In terms of progress towards the achievement of the Millennium Development Goal on ensuring environmental sustainability (MDG 7) -- especially target 10, which aims to halve, by 2015, the proportion of people without sustainable access to safe drinking water and basic sanitation -- published literature forecasts indicate that to achieve this in the Arab region will require providing drinking water to 83 million people by 2015. Between 1990 and 2004, access to clean drinking water in the Arab region as a whole remained constant at 82 per cent of the population, but was seen to drop from 68 to 63 per cent in the Arab LDCs. Within the GCC, Mashreq and Maghreb subregions, however, it increased to reach 100 per cent, 94 per cent and 86 per cent, respectively. The lack of overall improvement in the region suggests that significant efforts are still required to halve the proportion of people without sustainable access to safe drinking water by 2015, with a focus on the Arab LDCs, where access has actually declined rather than improved. Interventions will be required at all levels to mainstream water in national development strategies and close the urban-rural divide.
Access to proper sanitation. Within the Arab region, it is estimated that 80 million people lack access to proper sanitation. Access has improved during the last 15 years; however, in 2004, the proportion of the population in the Arab LDCs using improved sanitation facilities was still as low as 42 per cent. This figure was higher for the other subregions, with 99 per cent of the population in the GCC countries and 87 per cent and 84 per cent for the Maghreb and Mashreq, respectively. Without urgent intervention, an estimated 124 million people in the region will be without access to basic sanitation in 2015, half of them living in the Arab LDCs.
Once more, there are major disparities in access to sanitation facilities when comparing urban and rural areas. The proportion of the rural population with access to improved sanitation facilities in the region as a whole has increased from 54 to 59 per cent, compared to a decline in the urban areas, from 87 to 85 per cent, which can mostly be attributed to rural-urban migration and the growing urban population. In the Arab LDCs, only 26 per cent of the rural population has access to sanitation facilities, compared to 60 per cent in the urban areas, again emphasizing the importance of intervention as a priority in the LDCs in establishing the appropriate infrastructures to provide the remaining 74 per cent of the population with access to adequate sanitation. Meeting target 10 of MDG 7 in the region remains a serious challenge for achieving sustainable development and one that has an estimated price tag of $23 billion. One of the key impacts of such lack of access is the significant health risks associated with poor standards of water and sanitation, as well as water resources pollution.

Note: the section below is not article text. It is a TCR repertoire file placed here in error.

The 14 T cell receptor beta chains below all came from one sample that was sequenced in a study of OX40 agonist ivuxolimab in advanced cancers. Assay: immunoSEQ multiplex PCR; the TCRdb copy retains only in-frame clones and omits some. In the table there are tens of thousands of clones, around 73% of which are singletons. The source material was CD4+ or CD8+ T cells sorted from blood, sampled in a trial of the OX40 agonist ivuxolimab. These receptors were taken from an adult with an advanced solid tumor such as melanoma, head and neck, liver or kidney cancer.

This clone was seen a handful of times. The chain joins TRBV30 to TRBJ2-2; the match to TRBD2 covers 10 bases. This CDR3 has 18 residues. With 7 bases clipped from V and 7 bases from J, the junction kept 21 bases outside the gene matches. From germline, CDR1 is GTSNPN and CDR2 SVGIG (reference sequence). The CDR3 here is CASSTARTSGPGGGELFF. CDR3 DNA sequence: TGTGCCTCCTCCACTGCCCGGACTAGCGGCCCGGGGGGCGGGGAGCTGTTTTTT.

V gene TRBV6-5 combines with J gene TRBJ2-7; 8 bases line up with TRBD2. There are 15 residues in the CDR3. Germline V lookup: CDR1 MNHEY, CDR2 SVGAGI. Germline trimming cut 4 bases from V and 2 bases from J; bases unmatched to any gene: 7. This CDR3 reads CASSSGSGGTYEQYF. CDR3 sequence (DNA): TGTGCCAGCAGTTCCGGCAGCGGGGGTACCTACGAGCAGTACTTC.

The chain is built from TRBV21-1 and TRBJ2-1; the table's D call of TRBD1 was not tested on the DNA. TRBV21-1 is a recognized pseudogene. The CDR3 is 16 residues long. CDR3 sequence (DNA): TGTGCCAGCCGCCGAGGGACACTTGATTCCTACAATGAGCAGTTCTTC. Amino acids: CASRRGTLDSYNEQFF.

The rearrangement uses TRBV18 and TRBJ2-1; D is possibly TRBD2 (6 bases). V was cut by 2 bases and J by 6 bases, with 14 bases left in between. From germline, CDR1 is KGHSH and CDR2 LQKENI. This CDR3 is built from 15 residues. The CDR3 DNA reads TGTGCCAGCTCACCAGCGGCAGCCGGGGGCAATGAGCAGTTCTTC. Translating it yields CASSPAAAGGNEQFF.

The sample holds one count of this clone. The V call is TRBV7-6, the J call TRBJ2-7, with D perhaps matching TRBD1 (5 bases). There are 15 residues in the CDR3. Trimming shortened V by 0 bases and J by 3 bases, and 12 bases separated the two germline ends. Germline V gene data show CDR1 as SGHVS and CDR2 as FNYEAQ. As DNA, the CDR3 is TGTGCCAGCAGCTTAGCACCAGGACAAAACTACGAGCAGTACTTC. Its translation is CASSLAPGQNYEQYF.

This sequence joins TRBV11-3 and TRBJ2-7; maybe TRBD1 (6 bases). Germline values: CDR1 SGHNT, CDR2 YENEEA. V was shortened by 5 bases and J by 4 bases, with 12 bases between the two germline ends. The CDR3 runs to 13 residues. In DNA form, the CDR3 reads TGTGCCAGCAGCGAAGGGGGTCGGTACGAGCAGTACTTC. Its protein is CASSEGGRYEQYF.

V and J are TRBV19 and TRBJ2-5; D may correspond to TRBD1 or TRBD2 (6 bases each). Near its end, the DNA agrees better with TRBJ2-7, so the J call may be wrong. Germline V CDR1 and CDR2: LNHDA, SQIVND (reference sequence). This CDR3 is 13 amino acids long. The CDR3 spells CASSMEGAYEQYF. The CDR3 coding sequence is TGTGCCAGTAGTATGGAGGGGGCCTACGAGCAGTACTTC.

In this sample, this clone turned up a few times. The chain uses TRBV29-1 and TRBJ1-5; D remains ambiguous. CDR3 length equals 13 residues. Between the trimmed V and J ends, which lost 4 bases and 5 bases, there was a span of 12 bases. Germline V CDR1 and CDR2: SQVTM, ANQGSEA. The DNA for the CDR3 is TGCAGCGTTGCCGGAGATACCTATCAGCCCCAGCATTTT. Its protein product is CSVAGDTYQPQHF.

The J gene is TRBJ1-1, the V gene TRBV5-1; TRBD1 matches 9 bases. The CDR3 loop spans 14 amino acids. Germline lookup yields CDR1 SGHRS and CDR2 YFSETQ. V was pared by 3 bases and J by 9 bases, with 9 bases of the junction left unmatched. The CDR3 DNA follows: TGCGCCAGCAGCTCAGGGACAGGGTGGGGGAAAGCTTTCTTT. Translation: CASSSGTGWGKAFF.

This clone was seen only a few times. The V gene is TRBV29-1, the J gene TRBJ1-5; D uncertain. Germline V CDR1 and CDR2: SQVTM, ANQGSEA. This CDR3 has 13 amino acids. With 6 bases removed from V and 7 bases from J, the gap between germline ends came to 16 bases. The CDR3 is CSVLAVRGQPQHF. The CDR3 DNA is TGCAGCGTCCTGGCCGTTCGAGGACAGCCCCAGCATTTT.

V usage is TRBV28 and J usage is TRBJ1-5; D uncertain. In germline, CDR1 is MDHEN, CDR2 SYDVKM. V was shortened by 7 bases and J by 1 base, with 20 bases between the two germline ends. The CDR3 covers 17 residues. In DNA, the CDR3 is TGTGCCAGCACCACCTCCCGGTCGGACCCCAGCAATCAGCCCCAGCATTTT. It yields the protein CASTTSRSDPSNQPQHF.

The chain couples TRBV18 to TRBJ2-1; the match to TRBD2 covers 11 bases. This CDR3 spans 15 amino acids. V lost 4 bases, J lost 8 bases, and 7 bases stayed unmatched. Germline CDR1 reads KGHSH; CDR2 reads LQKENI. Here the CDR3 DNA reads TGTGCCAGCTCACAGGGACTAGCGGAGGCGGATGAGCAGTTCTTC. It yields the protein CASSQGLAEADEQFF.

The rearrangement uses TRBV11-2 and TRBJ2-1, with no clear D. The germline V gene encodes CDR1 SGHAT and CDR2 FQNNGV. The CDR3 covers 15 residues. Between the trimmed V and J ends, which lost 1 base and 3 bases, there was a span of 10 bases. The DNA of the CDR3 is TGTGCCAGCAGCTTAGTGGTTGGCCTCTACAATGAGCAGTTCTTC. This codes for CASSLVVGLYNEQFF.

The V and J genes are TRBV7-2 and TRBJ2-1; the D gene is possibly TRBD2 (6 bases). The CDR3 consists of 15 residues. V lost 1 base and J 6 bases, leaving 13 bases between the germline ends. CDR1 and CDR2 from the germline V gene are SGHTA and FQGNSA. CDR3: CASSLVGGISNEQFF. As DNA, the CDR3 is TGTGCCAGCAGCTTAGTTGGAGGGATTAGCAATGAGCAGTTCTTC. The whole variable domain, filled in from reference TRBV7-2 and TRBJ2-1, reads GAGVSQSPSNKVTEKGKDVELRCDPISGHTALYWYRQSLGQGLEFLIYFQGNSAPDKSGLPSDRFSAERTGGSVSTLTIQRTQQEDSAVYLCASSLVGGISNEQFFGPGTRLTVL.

One mechanism to resolve the problems associated with access to water and sanitation, particularly in terms of supply, is to develop and implement appropriate integrated water-resource management processes, strategies and policies. This would include addressing the high level of demand and irrational use of the already scarce water resources through the development of water-demand strategies relevant for the region. These efforts should focus on creating and enhancing an enabling environment for policies, regulations and institutional frameworks for implementing integrated water resources management (IWRM) principles. Also important is building national and regional capacities for water and sanitation and water-demand management in the context of IWRM, as well as improving technology selection and investment for developing water resources. Clear information needs to be provided to decision-makers on how to achieve MDG 7, target 10, with a particular emphasis on the LDCs in the Arab region.

References1. Abu-Zeid, K., A. Abdel-Megeed and O. Elbadawy, "Potential for Water Savings and Reuse in the Arab Region"\File1765.pdf.
2. ESCWA, Assessment of the Role of the Private Sector in the Development and Management of Water Supply in Selected ESCWA Member Countries, E/ESCWA/SDPD/2003/14 (NY: United Nations, 2003).
3. ESCWA, Updating the Assessment of Water Resources in ESCWA Member Countries, E/ESCWA/ENR/1999/13 (NY: United Nations, 2003).
4. ESCWA, The Millennium Development Goals in the Arab Region 2007: A Youth Lens, E/ESCWA/EAD/2007/Booklet.1 (Beirut: United Nations, 2007).
5. UNEP, GEO Yearbook 2004/2005 (2004).